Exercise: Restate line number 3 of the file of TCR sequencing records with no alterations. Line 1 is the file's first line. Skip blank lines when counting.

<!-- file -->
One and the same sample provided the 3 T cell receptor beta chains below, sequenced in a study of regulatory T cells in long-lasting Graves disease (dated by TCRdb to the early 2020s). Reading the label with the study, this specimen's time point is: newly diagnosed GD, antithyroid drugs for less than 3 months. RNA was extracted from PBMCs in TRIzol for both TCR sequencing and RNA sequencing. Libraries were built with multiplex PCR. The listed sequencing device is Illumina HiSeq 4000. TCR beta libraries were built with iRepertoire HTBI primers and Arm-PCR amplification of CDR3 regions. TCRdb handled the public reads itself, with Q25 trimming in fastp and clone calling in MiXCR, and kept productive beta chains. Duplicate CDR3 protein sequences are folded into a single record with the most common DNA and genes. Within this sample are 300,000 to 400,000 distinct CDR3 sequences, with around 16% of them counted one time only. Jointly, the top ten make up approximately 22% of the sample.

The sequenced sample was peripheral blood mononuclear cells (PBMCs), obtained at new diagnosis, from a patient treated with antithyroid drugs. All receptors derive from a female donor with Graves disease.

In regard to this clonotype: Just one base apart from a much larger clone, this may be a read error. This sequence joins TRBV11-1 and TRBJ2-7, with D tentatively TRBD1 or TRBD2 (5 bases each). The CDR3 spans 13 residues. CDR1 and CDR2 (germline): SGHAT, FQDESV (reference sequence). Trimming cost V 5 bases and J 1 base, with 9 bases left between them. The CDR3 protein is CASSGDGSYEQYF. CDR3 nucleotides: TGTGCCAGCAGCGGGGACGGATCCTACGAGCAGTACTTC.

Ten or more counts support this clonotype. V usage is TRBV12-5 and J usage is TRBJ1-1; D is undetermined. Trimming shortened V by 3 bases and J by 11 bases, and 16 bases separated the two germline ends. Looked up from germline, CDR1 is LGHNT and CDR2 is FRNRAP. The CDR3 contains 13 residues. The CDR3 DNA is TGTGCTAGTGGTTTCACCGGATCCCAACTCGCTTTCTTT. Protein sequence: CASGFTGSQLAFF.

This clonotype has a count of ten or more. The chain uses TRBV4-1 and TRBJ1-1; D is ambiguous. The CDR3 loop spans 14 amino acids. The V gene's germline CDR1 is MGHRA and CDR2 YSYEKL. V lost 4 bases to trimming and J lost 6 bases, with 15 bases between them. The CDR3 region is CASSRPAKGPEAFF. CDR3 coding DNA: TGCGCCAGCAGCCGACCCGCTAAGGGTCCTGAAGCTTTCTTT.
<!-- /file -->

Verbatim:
In regard to this clonotype: Just one base apart from a much larger clone, this may be a read error. This sequence joins TRBV11-1 and TRBJ2-7, with D tentatively TRBD1 or TRBD2 (5 bases each). The CDR3 spans 13 residues. CDR1 and CDR2 (germline): SGHAT, FQDESV (reference sequence). Trimming cost V 5 bases and J 1 base, with 9 bases left between them. The CDR3 protein is CASSGDGSYEQYF. CDR3 nucleotides: TGTGCCAGCAGCGGGGACGGATCCTACGAGCAGTACTTC.